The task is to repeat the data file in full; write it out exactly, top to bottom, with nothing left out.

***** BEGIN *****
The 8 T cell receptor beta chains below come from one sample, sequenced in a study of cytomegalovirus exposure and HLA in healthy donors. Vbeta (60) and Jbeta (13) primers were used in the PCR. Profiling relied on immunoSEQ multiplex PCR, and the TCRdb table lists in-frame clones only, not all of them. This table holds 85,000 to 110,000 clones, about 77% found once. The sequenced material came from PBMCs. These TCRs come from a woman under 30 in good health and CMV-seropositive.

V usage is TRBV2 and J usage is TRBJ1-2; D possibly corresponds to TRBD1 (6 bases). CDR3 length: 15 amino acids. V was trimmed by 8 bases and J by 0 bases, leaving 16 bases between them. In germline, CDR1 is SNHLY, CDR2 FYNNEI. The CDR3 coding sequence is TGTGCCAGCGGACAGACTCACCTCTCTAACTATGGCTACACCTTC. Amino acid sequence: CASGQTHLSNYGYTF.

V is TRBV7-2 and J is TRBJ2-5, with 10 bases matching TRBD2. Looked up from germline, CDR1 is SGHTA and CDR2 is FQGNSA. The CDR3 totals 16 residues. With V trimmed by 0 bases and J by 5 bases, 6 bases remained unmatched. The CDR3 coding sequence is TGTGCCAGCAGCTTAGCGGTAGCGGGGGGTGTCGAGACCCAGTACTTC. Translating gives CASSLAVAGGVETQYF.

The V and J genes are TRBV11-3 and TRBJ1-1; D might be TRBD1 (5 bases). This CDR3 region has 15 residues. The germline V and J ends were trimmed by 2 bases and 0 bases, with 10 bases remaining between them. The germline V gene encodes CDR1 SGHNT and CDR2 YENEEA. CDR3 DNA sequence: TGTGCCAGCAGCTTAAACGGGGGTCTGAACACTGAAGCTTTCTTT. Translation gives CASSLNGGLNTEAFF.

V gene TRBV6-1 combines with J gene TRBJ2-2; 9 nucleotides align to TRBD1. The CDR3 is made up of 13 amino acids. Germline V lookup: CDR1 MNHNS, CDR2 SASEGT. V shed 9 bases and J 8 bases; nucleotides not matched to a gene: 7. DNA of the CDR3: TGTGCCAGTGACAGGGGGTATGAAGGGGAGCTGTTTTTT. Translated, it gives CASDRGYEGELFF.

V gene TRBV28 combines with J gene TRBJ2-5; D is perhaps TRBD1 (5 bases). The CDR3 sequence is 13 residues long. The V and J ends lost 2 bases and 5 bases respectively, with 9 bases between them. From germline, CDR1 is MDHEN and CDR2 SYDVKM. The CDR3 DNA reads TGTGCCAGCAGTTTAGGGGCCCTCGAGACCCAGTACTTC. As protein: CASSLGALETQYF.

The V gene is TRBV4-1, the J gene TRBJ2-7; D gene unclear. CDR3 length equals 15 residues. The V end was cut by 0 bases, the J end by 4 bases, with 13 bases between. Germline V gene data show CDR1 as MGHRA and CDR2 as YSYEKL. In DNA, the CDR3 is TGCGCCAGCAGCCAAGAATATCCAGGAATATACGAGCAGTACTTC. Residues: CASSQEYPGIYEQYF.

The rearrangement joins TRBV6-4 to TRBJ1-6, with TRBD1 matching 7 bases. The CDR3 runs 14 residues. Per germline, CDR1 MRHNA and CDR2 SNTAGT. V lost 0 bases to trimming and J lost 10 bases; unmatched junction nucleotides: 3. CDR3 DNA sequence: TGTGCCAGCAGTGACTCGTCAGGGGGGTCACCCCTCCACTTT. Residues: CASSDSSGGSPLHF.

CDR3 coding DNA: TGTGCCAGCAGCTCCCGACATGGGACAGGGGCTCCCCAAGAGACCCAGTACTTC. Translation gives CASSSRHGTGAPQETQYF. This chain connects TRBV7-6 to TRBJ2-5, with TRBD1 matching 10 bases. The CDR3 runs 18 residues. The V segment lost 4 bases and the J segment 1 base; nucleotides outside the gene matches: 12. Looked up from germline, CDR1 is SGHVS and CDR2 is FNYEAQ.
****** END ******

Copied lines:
The 8 T cell receptor beta chains below come from one sample, sequenced in a study of cytomegalovirus exposure and HLA in healthy donors. Vbeta (60) and Jbeta (13) primers were used in the PCR. Profiling relied on immunoSEQ multiplex PCR, and the TCRdb table lists in-frame clones only, not all of them. This table holds 85,000 to 110,000 clones, about 77% found once. The sequenced material came from PBMCs. These TCRs come from a woman under 30 in good health and CMV-seropositive.

V usage is TRBV2 and J usage is TRBJ1-2; D possibly corresponds to TRBD1 (6 bases). CDR3 length: 15 amino acids. V was trimmed by 8 bases and J by 0 bases, leaving 16 bases between them. In germline, CDR1 is SNHLY, CDR2 FYNNEI. The CDR3 coding sequence is TGTGCCAGCGGACAGACTCACCTCTCTAACTATGGCTACACCTTC. Amino acid sequence: CASGQTHLSNYGYTF.

V is TRBV7-2 and J is TRBJ2-5, with 10 bases matching TRBD2. Looked up from germline, CDR1 is SGHTA and CDR2 is FQGNSA. The CDR3 totals 16 residues. With V trimmed by 0 bases and J by 5 bases, 6 bases remained unmatched. The CDR3 coding sequence is TGTGCCAGCAGCTTAGCGGTAGCGGGGGGTGTCGAGACCCAGTACTTC. Translating gives CASSLAVAGGVETQYF.

The V and J genes are TRBV11-3 and TRBJ1-1; D might be TRBD1 (5 bases). This CDR3 region has 15 residues. The germline V and J ends were trimmed by 2 bases and 0 bases, with 10 bases remaining between them. The germline V gene encodes CDR1 SGHNT and CDR2 YENEEA. CDR3 DNA sequence: TGTGCCAGCAGCTTAAACGGGGGTCTGAACACTGAAGCTTTCTTT. Translation gives CASSLNGGLNTEAFF.

V gene TRBV6-1 combines with J gene TRBJ2-2; 9 nucleotides align to TRBD1. The CDR3 is made up of 13 amino acids. Germline V lookup: CDR1 MNHNS, CDR2 SASEGT. V shed 9 bases and J 8 bases; nucleotides not matched to a gene: 7. DNA of the CDR3: TGTGCCAGTGACAGGGGGTATGAAGGGGAGCTGTTTTTT. Translated, it gives CASDRGYEGELFF.

V gene TRBV28 combines with J gene TRBJ2-5; D is perhaps TRBD1 (5 bases). The CDR3 sequence is 13 residues long. The V and J ends lost 2 bases and 5 bases respectively, with 9 bases between them. From germline, CDR1 is MDHEN and CDR2 SYDVKM. The CDR3 DNA reads TGTGCCAGCAGTTTAGGGGCCCTCGAGACCCAGTACTTC. As protein: CASSLGALETQYF.

The V gene is TRBV4-1, the J gene TRBJ2-7; D gene unclear. CDR3 length equals 15 residues. The V end was cut by 0 bases, the J end by 4 bases, with 13 bases between. Germline V gene data show CDR1 as MGHRA and CDR2 as YSYEKL. In DNA, the CDR3 is TGCGCCAGCAGCCAAGAATATCCAGGAATATACGAGCAGTACTTC. Residues: CASSQEYPGIYEQYF.

The rearrangement joins TRBV6-4 to TRBJ1-6, with TRBD1 matching 7 bases. The CDR3 runs 14 residues. Per germline, CDR1 MRHNA and CDR2 SNTAGT. V lost 0 bases to trimming and J lost 10 bases; unmatched junction nucleotides: 3. CDR3 DNA sequence: TGTGCCAGCAGTGACTCGTCAGGGGGGTCACCCCTCCACTTT. Residues: CASSDSSGGSPLHF.

CDR3 coding DNA: TGTGCCAGCAGCTCCCGACATGGGACAGGGGCTCCCCAAGAGACCCAGTACTTC. Translation gives CASSSRHGTGAPQETQYF. This chain connects TRBV7-6 to TRBJ2-5, with TRBD1 matching 10 bases. The CDR3 runs 18 residues. The V segment lost 4 bases and the J segment 1 base; nucleotides outside the gene matches: 12. Looked up from germline, CDR1 is SGHVS and CDR2 is FNYEAQ.